Last August, the Army private now known as Chelsea Manning was sentenced to 35 years in military prison. A day after the trial, Manning announced plans to undergo hormone therapy and begin public life as a woman. Her coming-out shone a light on a population that media rarely discusses: transgender women in prison.
I have a fat, accordion-style file folder—each section stuffed with mangled envelopes from across the country—full of heavy-hearted, handwritten letters from women I’ve never met. Shaylanna, Venus, Prada, and Eva: every letter flaunts the industrial, pre-stamped return address of a state prison, and every signature is a transgender woman living in a male facility.
Last week, the internet lit up with news of a phone number that would text you back bell hooks quotes. The two creators of the "feminist phone intervention" see the project as a mix of activism and art—people can give out the phone number to people trying to pick them up or they can just text the number for a little dose of wisdom during the day.
I was well into my thirties when my partner of six years and I signed ourselves up for parenting. And I mean signed up literally. Since we are in a same-sex partnership, we didn’t have the benefit of sperm whenever we wanted, so we opted for the foster care/adoption route.
It’s easy to roll your eyes at trolling—to say “don’t read the comments” and dismiss trolls as just a bunch of haters. But let’s talk about trolling for what it really is: disruptive behavior that seeks reinforce power over marginalized communities. The power issues that motivate trolling become especially obvious when you talk to fat-acceptance activists about their work online.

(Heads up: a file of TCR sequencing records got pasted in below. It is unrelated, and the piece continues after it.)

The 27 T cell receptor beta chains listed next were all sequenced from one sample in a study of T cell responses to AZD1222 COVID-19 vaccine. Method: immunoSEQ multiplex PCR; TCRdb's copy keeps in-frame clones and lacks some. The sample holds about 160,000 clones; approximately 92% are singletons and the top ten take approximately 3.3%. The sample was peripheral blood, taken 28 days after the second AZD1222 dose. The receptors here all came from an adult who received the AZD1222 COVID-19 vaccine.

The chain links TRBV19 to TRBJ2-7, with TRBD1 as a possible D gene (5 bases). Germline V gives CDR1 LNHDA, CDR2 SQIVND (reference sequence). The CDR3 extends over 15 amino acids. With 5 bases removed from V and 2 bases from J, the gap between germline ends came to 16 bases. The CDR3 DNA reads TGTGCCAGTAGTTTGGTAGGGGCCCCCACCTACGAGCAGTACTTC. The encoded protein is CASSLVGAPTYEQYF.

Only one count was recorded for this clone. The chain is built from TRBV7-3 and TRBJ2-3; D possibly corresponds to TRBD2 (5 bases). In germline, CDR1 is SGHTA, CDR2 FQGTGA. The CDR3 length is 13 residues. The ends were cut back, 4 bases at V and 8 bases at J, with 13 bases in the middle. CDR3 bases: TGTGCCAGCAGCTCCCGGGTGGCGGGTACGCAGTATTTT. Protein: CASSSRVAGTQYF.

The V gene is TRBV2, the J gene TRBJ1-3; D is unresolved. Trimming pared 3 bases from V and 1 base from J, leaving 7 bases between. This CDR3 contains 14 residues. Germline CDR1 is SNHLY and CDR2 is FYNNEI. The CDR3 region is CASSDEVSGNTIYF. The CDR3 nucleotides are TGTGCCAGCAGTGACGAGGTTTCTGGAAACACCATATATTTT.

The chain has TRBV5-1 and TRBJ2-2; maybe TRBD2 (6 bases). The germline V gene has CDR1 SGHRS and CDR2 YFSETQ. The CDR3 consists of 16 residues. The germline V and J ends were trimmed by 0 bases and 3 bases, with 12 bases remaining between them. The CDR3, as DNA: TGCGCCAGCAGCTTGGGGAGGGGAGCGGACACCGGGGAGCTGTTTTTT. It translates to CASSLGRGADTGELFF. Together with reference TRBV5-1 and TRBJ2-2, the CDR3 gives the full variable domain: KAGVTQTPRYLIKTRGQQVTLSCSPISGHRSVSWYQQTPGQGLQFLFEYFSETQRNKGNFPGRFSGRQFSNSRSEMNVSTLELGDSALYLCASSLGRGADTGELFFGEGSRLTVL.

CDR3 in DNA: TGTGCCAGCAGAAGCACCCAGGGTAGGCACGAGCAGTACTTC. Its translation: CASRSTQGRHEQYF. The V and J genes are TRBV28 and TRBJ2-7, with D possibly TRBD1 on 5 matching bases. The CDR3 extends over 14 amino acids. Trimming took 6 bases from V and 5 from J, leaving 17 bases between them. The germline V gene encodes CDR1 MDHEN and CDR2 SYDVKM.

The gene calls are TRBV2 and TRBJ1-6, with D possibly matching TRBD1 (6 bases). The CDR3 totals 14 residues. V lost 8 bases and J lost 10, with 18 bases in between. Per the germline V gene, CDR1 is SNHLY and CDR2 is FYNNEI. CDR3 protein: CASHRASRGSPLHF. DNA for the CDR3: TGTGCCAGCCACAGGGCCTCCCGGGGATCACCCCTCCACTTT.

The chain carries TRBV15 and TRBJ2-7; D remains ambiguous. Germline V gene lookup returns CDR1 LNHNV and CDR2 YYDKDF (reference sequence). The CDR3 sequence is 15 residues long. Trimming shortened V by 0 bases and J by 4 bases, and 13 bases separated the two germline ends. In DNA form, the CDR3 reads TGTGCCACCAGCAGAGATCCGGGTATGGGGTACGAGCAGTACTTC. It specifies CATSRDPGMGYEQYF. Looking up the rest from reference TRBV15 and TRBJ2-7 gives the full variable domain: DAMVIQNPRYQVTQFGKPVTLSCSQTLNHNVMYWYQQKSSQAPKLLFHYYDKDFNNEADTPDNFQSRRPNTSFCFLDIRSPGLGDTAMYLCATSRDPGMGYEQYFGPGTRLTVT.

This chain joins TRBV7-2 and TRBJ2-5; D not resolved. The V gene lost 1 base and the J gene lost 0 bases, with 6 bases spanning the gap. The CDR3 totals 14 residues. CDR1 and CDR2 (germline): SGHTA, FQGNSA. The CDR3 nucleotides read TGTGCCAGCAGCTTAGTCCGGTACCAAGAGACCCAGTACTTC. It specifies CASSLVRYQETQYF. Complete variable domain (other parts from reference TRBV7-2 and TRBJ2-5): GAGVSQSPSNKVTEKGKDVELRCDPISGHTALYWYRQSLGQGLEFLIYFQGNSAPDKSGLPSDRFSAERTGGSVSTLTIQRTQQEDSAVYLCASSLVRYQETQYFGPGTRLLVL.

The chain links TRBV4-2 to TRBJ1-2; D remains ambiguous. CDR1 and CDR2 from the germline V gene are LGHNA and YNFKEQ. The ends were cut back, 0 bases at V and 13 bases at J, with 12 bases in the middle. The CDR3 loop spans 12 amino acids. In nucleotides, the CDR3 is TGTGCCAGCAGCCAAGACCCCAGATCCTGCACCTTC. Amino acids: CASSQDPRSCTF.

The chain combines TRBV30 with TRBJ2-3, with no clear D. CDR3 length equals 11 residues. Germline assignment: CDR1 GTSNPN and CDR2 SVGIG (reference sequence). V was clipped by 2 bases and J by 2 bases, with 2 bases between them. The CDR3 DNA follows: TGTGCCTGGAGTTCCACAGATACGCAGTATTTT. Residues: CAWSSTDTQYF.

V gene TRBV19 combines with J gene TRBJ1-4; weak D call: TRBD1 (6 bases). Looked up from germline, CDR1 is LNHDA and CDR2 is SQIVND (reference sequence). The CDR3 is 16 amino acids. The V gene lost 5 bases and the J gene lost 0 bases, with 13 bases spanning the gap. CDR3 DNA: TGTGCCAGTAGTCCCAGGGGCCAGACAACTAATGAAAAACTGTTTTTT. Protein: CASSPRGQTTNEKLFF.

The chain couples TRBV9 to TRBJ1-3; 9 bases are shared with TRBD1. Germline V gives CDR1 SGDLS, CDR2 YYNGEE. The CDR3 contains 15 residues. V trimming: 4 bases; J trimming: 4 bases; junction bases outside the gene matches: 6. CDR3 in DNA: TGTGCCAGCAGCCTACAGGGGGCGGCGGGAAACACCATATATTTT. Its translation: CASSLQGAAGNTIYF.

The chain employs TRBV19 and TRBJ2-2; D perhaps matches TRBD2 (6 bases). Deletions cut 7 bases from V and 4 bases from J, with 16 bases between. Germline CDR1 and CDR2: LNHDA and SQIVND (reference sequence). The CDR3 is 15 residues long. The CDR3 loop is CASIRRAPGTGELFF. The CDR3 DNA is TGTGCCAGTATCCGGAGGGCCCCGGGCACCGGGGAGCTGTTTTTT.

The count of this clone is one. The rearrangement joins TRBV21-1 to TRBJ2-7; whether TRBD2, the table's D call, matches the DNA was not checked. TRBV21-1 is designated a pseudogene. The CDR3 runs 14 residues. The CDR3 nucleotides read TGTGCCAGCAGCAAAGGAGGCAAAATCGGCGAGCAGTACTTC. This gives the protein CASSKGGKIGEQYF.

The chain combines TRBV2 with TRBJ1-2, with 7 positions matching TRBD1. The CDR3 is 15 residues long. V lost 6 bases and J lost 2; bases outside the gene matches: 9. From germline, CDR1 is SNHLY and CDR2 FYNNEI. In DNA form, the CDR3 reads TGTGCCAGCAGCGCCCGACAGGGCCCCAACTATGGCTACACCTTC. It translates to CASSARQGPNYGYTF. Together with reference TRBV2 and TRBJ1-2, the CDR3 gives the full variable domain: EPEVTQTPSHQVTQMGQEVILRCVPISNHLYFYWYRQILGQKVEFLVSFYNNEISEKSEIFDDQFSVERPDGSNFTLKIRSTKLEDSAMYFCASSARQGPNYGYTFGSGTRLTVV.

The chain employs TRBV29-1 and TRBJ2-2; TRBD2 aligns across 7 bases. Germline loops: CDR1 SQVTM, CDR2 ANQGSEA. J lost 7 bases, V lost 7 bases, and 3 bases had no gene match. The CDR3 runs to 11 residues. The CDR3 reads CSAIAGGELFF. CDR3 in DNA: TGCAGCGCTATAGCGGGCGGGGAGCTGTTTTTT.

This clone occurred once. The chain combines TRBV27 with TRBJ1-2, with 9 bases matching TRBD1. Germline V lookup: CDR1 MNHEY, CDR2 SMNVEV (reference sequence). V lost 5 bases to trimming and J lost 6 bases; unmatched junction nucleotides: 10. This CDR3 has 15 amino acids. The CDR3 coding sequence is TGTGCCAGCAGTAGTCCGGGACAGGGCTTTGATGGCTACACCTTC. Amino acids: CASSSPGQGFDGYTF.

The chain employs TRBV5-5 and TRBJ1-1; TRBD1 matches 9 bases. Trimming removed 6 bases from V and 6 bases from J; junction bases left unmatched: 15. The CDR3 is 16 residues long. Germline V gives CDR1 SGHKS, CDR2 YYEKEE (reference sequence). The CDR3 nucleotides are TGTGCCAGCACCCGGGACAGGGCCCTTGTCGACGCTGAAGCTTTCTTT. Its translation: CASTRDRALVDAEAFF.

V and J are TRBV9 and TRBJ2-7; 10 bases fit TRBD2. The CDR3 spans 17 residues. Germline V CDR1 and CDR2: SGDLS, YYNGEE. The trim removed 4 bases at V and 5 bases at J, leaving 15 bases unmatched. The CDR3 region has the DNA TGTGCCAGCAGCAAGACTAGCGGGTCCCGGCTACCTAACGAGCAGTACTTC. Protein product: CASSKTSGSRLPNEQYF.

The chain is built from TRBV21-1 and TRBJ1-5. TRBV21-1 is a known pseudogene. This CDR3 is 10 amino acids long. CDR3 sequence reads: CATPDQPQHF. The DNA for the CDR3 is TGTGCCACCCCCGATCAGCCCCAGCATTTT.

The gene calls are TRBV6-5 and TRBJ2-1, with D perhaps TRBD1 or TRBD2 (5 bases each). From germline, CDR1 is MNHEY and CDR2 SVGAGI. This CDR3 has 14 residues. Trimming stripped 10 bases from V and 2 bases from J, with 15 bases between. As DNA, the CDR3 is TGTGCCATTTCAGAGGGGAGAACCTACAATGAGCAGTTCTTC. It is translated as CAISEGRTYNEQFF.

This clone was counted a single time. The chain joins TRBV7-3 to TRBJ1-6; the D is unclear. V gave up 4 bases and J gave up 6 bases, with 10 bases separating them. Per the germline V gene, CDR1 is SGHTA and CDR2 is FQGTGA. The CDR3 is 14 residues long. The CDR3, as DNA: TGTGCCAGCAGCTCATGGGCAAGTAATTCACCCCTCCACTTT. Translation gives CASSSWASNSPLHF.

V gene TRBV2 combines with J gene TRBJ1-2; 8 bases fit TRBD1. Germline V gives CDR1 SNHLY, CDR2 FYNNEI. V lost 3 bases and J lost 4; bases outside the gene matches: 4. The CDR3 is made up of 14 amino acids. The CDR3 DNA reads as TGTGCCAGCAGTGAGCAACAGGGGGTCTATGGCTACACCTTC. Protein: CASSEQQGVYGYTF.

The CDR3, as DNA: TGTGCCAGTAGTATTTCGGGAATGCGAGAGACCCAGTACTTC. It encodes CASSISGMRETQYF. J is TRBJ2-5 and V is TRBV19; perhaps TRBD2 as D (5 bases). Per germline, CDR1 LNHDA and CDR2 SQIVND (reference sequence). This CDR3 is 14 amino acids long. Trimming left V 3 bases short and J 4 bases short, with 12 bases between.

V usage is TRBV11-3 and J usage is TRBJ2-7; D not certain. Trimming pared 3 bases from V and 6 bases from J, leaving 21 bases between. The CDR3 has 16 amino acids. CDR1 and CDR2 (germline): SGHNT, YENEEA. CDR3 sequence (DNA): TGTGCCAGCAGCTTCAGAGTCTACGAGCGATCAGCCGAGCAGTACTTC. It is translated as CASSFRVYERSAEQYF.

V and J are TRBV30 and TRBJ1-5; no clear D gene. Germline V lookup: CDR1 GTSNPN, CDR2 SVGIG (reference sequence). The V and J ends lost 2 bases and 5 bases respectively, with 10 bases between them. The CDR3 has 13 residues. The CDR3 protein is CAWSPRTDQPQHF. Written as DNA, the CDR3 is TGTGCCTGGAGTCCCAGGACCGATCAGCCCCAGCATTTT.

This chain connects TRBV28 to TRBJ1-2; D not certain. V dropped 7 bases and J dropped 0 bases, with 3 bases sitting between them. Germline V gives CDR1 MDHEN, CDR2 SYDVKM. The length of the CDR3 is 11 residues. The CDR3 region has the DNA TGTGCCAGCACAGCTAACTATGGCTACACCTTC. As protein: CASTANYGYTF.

An anti-street harassment protester in Kathmandu this week. Photo via Activista Nepal.
Marching down a dark street in Kathmandu, Nepal, on Monday evening, dozens of people came together for one common cause: more street lamps.
“We demand proper policy related to public services that will ensure women and girls' safety in public spaces,” recalled Moti Lama, the National Coordinator of Activista Nepal, one of the participating groups. “We flashed placards and torches [flashlights] in the rally to demand proper street lighting system in the public spaces.”
My own belief is that Twitter and other social media allow feminism to grow in crucial ways. These platforms do away with the gatekeepers of media, creating a platform where people whose voices are often left out of the discussion can be heard loud and clear. That discourse forces those of us whose voices have always been accepted have to ask ourselves hard questions that we never would have considered before. The truly toxic era for feminism was one in which only middle-class, white voices were heard—which may be the time Goldberg is referring to when she writes wistfully of the "insouciant, freewheeling place" that Twitter used to be.